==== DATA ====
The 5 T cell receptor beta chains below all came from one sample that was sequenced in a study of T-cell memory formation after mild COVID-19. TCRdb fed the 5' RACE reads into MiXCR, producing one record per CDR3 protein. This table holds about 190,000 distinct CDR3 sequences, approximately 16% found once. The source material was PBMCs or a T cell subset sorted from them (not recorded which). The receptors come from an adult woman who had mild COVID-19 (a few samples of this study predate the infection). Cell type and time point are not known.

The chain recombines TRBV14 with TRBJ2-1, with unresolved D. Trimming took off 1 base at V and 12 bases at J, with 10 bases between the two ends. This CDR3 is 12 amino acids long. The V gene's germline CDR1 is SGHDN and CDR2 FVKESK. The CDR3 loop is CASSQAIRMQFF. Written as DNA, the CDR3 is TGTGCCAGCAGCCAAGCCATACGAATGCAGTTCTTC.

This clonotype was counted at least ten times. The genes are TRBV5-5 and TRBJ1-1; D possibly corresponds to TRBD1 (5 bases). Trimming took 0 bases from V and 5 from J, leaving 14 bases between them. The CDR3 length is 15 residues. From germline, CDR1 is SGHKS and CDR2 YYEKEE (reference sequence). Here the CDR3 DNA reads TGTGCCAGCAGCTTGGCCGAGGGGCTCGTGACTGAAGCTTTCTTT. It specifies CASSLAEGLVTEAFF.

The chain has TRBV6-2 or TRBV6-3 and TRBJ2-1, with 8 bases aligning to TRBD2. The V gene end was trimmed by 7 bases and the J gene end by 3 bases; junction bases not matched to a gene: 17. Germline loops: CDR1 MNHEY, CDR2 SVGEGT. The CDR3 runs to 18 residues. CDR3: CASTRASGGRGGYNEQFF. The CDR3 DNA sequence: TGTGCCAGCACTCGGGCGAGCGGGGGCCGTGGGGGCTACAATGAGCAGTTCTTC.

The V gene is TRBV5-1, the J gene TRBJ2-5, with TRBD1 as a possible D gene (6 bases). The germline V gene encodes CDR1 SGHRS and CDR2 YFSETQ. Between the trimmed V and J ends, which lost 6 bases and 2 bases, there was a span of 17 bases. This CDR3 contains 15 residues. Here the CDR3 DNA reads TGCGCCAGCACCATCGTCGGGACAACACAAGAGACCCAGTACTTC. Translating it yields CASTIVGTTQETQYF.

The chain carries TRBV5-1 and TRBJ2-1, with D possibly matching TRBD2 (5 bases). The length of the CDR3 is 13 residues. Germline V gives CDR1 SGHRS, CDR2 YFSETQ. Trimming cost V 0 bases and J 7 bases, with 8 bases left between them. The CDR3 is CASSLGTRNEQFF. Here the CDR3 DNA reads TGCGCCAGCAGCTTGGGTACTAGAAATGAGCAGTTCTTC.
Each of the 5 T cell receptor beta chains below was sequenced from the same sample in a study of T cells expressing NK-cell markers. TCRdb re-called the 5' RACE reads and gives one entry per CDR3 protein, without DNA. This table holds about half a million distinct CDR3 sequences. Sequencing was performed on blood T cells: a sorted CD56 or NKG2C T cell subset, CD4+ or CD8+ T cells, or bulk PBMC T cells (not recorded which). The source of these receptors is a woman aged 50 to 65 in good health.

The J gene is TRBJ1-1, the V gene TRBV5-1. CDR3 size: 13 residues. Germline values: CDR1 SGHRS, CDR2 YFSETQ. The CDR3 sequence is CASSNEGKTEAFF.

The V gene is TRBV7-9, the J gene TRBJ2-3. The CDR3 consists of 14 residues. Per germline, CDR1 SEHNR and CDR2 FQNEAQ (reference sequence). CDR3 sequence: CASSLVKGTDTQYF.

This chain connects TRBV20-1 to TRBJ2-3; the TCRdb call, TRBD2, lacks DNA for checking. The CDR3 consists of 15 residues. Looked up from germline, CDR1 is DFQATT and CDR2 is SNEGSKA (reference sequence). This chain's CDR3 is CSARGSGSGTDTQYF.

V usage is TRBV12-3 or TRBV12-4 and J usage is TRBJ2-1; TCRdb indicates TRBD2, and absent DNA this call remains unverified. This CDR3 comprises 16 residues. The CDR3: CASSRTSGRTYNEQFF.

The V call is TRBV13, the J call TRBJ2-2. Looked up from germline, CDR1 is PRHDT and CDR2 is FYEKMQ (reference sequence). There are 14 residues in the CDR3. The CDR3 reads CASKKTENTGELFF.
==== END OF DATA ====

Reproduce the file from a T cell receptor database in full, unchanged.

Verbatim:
The 5 T cell receptor beta chains below all came from one sample that was sequenced in a study of T-cell memory formation after mild COVID-19. TCRdb fed the 5' RACE reads into MiXCR, producing one record per CDR3 protein. This table holds about 190,000 distinct CDR3 sequences, approximately 16% found once. The source material was PBMCs or a T cell subset sorted from them (not recorded which). The receptors come from an adult woman who had mild COVID-19 (a few samples of this study predate the infection). Cell type and time point are not known.

The chain recombines TRBV14 with TRBJ2-1, with unresolved D. Trimming took off 1 base at V and 12 bases at J, with 10 bases between the two ends. This CDR3 is 12 amino acids long. The V gene's germline CDR1 is SGHDN and CDR2 FVKESK. The CDR3 loop is CASSQAIRMQFF. Written as DNA, the CDR3 is TGTGCCAGCAGCCAAGCCATACGAATGCAGTTCTTC.

This clonotype was counted at least ten times. The genes are TRBV5-5 and TRBJ1-1; D possibly corresponds to TRBD1 (5 bases). Trimming took 0 bases from V and 5 from J, leaving 14 bases between them. The CDR3 length is 15 residues. From germline, CDR1 is SGHKS and CDR2 YYEKEE (reference sequence). Here the CDR3 DNA reads TGTGCCAGCAGCTTGGCCGAGGGGCTCGTGACTGAAGCTTTCTTT. It specifies CASSLAEGLVTEAFF.

The chain has TRBV6-2 or TRBV6-3 and TRBJ2-1, with 8 bases aligning to TRBD2. The V gene end was trimmed by 7 bases and the J gene end by 3 bases; junction bases not matched to a gene: 17. Germline loops: CDR1 MNHEY, CDR2 SVGEGT. The CDR3 runs to 18 residues. CDR3: CASTRASGGRGGYNEQFF. The CDR3 DNA sequence: TGTGCCAGCACTCGGGCGAGCGGGGGCCGTGGGGGCTACAATGAGCAGTTCTTC.

The V gene is TRBV5-1, the J gene TRBJ2-5, with TRBD1 as a possible D gene (6 bases). The germline V gene encodes CDR1 SGHRS and CDR2 YFSETQ. Between the trimmed V and J ends, which lost 6 bases and 2 bases, there was a span of 17 bases. This CDR3 contains 15 residues. Here the CDR3 DNA reads TGCGCCAGCACCATCGTCGGGACAACACAAGAGACCCAGTACTTC. Translating it yields CASTIVGTTQETQYF.

The chain carries TRBV5-1 and TRBJ2-1, with D possibly matching TRBD2 (5 bases). The length of the CDR3 is 13 residues. Germline V gives CDR1 SGHRS, CDR2 YFSETQ. Trimming cost V 0 bases and J 7 bases, with 8 bases left between them. The CDR3 is CASSLGTRNEQFF. Here the CDR3 DNA reads TGCGCCAGCAGCTTGGGTACTAGAAATGAGCAGTTCTTC.
Each of the 5 T cell receptor beta chains below was sequenced from the same sample in a study of T cells expressing NK-cell markers. TCRdb re-called the 5' RACE reads and gives one entry per CDR3 protein, without DNA. This table holds about half a million distinct CDR3 sequences. Sequencing was performed on blood T cells: a sorted CD56 or NKG2C T cell subset, CD4+ or CD8+ T cells, or bulk PBMC T cells (not recorded which). The source of these receptors is a woman aged 50 to 65 in good health.

The J gene is TRBJ1-1, the V gene TRBV5-1. CDR3 size: 13 residues. Germline values: CDR1 SGHRS, CDR2 YFSETQ. The CDR3 sequence is CASSNEGKTEAFF.

The V gene is TRBV7-9, the J gene TRBJ2-3. The CDR3 consists of 14 residues. Per germline, CDR1 SEHNR and CDR2 FQNEAQ (reference sequence). CDR3 sequence: CASSLVKGTDTQYF.

This chain connects TRBV20-1 to TRBJ2-3; the TCRdb call, TRBD2, lacks DNA for checking. The CDR3 consists of 15 residues. Looked up from germline, CDR1 is DFQATT and CDR2 is SNEGSKA (reference sequence). This chain's CDR3 is CSARGSGSGTDTQYF.

V usage is TRBV12-3 or TRBV12-4 and J usage is TRBJ2-1; TCRdb indicates TRBD2, and absent DNA this call remains unverified. This CDR3 comprises 16 residues. The CDR3: CASSRTSGRTYNEQFF.

The V call is TRBV13, the J call TRBJ2-2. Looked up from germline, CDR1 is PRHDT and CDR2 is FYEKMQ (reference sequence). There are 14 residues in the CDR3. The CDR3 reads CASKKTENTGELFF.